"When Harry called, I told him I wanted to help organize something but I doubted that a concert would be effective," Kragen recalled. "I didn't think we could do a concert in the proper size and scope. Making a record seemed to make more sense."
Kragen recruited producer Quincy Jones and called Richie, who wanted to write the song with Stevie Wonder. Richie asked Michael Jackson to sing at the session but Jackson also wanted to help compose. Since Wonder was out of town most of January, Jackson wound up writing "We Are the World" with Richie.
"They wrote it in two or three days," Jones said. "First, they wrote the melody. We needed something with a universal, sing-along quality. Then they wrote the lyrics. We had to do some polishing at the last minute, changing some words here and there, but not that much."
The instrumental tracks were recorded Jan. 22. There was no rehearsal for the Jan. 28 vocal session after the American Music Awards show. Instead, the artists had to do homework; each was mailed demonstration cassettes of the song and lyric sheets.
"The single best decision I made was to do this on the night of the awards," Kragen said. "The majority of the artists would already be in town for the show."
Jones, Kragen and a few others met and planned the whole session--who would sing which solos, who would stand where. "The decisions were made musically," Kragen said. "It was based on whose voice would sound better singing a certain line. Figuring out where everyone stood was like piecing together a jigsaw puzzle. When they arrived at the studio, their names were taped on the floor--all they had to do was go to their spot. We never left anything to doubt."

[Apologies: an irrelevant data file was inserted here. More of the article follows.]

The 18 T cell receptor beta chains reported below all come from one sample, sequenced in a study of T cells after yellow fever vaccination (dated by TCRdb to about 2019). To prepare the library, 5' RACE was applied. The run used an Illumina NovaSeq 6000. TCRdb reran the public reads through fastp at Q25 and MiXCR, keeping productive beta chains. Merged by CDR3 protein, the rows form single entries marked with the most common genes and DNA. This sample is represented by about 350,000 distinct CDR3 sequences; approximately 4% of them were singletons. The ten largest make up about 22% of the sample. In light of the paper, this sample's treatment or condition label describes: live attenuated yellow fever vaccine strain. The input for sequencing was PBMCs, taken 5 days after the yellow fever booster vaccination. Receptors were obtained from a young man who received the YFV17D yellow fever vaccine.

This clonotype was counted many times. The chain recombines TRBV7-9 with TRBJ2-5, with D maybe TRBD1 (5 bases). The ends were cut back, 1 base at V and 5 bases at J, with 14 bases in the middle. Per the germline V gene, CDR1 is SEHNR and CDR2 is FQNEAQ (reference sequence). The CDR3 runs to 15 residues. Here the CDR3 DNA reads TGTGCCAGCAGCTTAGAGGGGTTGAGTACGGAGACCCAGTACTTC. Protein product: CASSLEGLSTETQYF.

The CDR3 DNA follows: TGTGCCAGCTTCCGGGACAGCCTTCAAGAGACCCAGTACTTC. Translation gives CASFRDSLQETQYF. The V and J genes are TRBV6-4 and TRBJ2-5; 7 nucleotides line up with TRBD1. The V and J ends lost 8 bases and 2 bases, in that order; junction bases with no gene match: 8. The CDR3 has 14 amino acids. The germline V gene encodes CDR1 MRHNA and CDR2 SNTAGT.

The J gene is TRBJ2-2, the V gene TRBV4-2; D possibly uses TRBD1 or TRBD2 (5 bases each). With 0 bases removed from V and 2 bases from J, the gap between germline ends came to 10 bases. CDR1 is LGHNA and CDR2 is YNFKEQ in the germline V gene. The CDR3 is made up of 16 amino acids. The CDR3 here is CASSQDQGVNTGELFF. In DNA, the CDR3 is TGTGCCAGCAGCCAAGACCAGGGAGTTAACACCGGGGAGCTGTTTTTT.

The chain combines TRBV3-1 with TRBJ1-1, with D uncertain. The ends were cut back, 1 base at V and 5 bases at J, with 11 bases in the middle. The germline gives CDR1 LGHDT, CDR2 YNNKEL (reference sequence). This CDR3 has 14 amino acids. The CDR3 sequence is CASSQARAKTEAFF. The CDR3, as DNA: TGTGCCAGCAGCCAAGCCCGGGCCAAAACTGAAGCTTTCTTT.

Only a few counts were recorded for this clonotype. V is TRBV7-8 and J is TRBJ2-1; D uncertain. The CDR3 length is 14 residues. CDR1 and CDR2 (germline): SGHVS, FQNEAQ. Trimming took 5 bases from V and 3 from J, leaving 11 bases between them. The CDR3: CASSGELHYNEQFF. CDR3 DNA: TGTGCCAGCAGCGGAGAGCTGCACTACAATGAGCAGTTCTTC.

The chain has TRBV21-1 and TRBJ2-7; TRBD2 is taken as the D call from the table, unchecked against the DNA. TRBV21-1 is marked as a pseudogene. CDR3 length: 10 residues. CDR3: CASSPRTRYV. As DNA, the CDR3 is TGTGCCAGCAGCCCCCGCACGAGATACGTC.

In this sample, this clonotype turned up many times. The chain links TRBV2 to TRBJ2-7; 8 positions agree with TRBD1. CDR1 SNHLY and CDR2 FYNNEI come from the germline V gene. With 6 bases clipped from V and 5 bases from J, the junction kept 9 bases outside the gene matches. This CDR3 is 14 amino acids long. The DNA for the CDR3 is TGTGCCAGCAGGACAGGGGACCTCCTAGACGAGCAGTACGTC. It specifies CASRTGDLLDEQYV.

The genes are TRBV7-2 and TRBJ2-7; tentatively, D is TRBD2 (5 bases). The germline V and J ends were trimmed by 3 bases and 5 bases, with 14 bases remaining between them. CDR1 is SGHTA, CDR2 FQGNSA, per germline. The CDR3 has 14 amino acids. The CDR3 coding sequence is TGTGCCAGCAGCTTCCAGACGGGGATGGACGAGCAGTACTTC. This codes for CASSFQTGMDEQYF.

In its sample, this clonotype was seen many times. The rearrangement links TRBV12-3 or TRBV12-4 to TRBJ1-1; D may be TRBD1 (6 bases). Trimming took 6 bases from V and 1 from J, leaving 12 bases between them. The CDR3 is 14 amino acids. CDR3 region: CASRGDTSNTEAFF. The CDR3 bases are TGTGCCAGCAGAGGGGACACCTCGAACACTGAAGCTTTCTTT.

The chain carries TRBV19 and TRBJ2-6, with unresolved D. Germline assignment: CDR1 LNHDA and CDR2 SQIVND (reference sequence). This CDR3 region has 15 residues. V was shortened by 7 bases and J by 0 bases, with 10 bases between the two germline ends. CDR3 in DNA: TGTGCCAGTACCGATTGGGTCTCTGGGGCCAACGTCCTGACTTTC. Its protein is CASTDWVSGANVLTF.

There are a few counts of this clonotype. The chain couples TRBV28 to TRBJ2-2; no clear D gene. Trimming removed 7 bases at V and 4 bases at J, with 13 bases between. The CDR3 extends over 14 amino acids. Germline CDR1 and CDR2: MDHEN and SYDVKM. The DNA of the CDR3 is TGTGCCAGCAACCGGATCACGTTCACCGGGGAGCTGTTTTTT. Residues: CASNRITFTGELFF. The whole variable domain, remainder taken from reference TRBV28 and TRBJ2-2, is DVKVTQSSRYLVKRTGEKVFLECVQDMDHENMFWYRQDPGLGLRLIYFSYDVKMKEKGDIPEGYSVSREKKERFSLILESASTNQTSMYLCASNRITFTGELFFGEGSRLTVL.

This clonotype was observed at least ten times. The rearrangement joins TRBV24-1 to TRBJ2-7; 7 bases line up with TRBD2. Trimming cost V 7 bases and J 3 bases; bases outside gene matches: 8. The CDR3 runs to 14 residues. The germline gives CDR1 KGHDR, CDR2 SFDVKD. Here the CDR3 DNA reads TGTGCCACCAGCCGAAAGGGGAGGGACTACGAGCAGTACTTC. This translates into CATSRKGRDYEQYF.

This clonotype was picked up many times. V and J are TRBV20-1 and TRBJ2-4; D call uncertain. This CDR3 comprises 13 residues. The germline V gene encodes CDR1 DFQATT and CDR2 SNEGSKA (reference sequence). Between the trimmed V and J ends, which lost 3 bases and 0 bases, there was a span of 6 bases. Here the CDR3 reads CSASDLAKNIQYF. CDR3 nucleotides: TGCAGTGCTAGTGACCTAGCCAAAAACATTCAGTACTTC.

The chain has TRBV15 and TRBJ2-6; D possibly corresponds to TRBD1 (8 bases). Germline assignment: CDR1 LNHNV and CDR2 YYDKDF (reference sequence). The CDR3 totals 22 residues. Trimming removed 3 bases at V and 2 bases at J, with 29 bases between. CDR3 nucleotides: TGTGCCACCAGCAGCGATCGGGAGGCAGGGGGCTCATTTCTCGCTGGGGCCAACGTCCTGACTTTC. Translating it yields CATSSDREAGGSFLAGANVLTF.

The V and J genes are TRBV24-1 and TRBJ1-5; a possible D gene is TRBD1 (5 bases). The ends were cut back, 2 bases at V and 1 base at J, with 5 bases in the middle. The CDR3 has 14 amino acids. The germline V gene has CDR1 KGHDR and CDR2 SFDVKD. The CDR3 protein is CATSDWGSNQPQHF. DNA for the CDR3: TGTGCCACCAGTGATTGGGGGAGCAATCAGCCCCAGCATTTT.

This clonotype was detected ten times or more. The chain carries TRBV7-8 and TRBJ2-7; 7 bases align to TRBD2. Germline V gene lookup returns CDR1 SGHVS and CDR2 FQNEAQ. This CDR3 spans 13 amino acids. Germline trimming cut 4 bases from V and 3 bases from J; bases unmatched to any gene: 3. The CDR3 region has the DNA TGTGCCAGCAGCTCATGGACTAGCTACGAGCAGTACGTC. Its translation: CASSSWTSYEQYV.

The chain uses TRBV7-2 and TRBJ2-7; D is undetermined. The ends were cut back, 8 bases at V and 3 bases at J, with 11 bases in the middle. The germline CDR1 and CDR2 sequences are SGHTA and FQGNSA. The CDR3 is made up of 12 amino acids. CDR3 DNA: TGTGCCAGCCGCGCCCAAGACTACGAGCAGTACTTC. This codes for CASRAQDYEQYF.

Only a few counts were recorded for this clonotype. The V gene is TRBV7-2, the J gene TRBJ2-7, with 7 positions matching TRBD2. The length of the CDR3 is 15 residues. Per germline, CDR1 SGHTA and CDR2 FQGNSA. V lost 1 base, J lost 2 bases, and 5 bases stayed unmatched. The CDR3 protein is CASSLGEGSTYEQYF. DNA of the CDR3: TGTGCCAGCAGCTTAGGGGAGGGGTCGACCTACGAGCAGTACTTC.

Jones observed: "You can't be democratic when you have that many stars working together. If you try to be democratic, you're in for chaos."
With Jones, probably the most respected producer in the business, at the helm, chaos was unlikely. "Ken wanted me to produce because he thought I could get along with all those people," Jones said. "I had worked with most of them before. Besides, I'm older than all of them," he said wryly. "They have to respect the senior citizen."
Jones had also produced an all-star single, "State of Independence," for a Donna Summer album. The 14 stars at that vocal session had included Richie and Wonder.
"I knew what to expect from this new project," Jones said. "You have all these strong star egos. Together, they're strong enough to bowl me over. Fortunately, they didn't."
Initially, Kragen envisioned a small group of stars recording the single. "I tried hard to cut it off at 15," he said, "but word got out and I started to get calls from everybody. I tried hard to cut it off at 28--to this day I don't know how it got to be 46. Still, we turned down almost 50 artists."
For Kragen, who's often called Mr. Nice Guy, rejecting artists was the most unpleasant part of the project: "How do you turn down well-meaning artists? How do you turn down John Denver? He's been involved in fighting world hunger for years." (Denver is not on the single.)
Being a hatchet man, Kragen discovered, can have unhappy consequences. "I've had calls from some very angry people," he said. "I hope I didn't lose some friends, but I may have."